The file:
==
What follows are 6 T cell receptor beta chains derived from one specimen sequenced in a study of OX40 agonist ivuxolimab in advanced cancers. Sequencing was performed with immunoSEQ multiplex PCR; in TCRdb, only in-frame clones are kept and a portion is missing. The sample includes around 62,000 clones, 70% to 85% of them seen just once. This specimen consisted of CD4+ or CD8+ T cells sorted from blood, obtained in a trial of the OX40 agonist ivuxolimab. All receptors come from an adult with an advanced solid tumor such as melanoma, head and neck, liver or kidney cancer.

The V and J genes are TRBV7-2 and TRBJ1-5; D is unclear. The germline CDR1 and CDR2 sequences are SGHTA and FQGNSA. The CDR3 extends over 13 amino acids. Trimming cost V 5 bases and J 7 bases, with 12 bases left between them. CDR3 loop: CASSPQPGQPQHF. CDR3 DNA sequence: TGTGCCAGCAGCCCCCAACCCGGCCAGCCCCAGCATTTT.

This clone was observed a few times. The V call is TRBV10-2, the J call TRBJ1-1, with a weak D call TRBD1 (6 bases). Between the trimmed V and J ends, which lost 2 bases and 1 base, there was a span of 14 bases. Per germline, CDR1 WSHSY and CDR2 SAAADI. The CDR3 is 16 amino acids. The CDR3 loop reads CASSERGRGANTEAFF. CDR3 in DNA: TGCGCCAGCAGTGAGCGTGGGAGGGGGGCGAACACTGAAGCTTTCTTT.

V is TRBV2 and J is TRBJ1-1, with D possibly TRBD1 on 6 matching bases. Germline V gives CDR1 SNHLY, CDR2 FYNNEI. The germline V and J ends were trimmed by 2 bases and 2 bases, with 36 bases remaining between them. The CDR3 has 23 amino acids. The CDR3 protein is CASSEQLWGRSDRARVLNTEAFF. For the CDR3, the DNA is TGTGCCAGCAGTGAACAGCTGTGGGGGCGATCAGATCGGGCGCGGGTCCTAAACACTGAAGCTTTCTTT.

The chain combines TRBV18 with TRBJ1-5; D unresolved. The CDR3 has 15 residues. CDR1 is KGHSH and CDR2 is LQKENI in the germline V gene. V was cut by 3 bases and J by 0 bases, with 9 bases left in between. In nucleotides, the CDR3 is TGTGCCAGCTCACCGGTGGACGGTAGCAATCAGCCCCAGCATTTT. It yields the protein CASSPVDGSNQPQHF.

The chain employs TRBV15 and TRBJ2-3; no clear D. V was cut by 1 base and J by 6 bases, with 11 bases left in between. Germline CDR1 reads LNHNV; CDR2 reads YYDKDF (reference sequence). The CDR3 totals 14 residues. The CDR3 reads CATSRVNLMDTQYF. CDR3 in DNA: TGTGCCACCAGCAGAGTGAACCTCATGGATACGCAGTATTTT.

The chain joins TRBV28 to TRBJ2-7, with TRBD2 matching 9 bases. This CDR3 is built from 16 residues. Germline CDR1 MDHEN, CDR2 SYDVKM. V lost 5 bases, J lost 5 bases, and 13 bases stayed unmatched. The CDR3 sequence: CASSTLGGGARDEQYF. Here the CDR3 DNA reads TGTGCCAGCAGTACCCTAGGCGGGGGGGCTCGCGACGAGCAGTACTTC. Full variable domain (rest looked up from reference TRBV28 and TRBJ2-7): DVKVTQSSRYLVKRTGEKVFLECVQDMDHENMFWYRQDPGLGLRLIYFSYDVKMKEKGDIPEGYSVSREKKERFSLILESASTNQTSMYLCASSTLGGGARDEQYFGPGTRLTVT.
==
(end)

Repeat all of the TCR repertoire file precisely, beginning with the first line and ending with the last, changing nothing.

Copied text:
What follows are 6 T cell receptor beta chains derived from one specimen sequenced in a study of OX40 agonist ivuxolimab in advanced cancers. Sequencing was performed with immunoSEQ multiplex PCR; in TCRdb, only in-frame clones are kept and a portion is missing. The sample includes around 62,000 clones, 70% to 85% of them seen just once. This specimen consisted of CD4+ or CD8+ T cells sorted from blood, obtained in a trial of the OX40 agonist ivuxolimab. All receptors come from an adult with an advanced solid tumor such as melanoma, head and neck, liver or kidney cancer.

The V and J genes are TRBV7-2 and TRBJ1-5; D is unclear. The germline CDR1 and CDR2 sequences are SGHTA and FQGNSA. The CDR3 extends over 13 amino acids. Trimming cost V 5 bases and J 7 bases, with 12 bases left between them. CDR3 loop: CASSPQPGQPQHF. CDR3 DNA sequence: TGTGCCAGCAGCCCCCAACCCGGCCAGCCCCAGCATTTT.

This clone was observed a few times. The V call is TRBV10-2, the J call TRBJ1-1, with a weak D call TRBD1 (6 bases). Between the trimmed V and J ends, which lost 2 bases and 1 base, there was a span of 14 bases. Per germline, CDR1 WSHSY and CDR2 SAAADI. The CDR3 is 16 amino acids. The CDR3 loop reads CASSERGRGANTEAFF. CDR3 in DNA: TGCGCCAGCAGTGAGCGTGGGAGGGGGGCGAACACTGAAGCTTTCTTT.

V is TRBV2 and J is TRBJ1-1, with D possibly TRBD1 on 6 matching bases. Germline V gives CDR1 SNHLY, CDR2 FYNNEI. The germline V and J ends were trimmed by 2 bases and 2 bases, with 36 bases remaining between them. The CDR3 has 23 amino acids. The CDR3 protein is CASSEQLWGRSDRARVLNTEAFF. For the CDR3, the DNA is TGTGCCAGCAGTGAACAGCTGTGGGGGCGATCAGATCGGGCGCGGGTCCTAAACACTGAAGCTTTCTTT.

The chain combines TRBV18 with TRBJ1-5; D unresolved. The CDR3 has 15 residues. CDR1 is KGHSH and CDR2 is LQKENI in the germline V gene. V was cut by 3 bases and J by 0 bases, with 9 bases left in between. In nucleotides, the CDR3 is TGTGCCAGCTCACCGGTGGACGGTAGCAATCAGCCCCAGCATTTT. It yields the protein CASSPVDGSNQPQHF.

The chain employs TRBV15 and TRBJ2-3; no clear D. V was cut by 1 base and J by 6 bases, with 11 bases left in between. Germline CDR1 reads LNHNV; CDR2 reads YYDKDF (reference sequence). The CDR3 totals 14 residues. The CDR3 reads CATSRVNLMDTQYF. CDR3 in DNA: TGTGCCACCAGCAGAGTGAACCTCATGGATACGCAGTATTTT.

The chain joins TRBV28 to TRBJ2-7, with TRBD2 matching 9 bases. This CDR3 is built from 16 residues. Germline CDR1 MDHEN, CDR2 SYDVKM. V lost 5 bases, J lost 5 bases, and 13 bases stayed unmatched. The CDR3 sequence: CASSTLGGGARDEQYF. Here the CDR3 DNA reads TGTGCCAGCAGTACCCTAGGCGGGGGGGCTCGCGACGAGCAGTACTTC. Full variable domain (rest looked up from reference TRBV28 and TRBJ2-7): DVKVTQSSRYLVKRTGEKVFLECVQDMDHENMFWYRQDPGLGLRLIYFSYDVKMKEKGDIPEGYSVSREKKERFSLILESASTNQTSMYLCASSTLGGGARDEQYFGPGTRLTVT.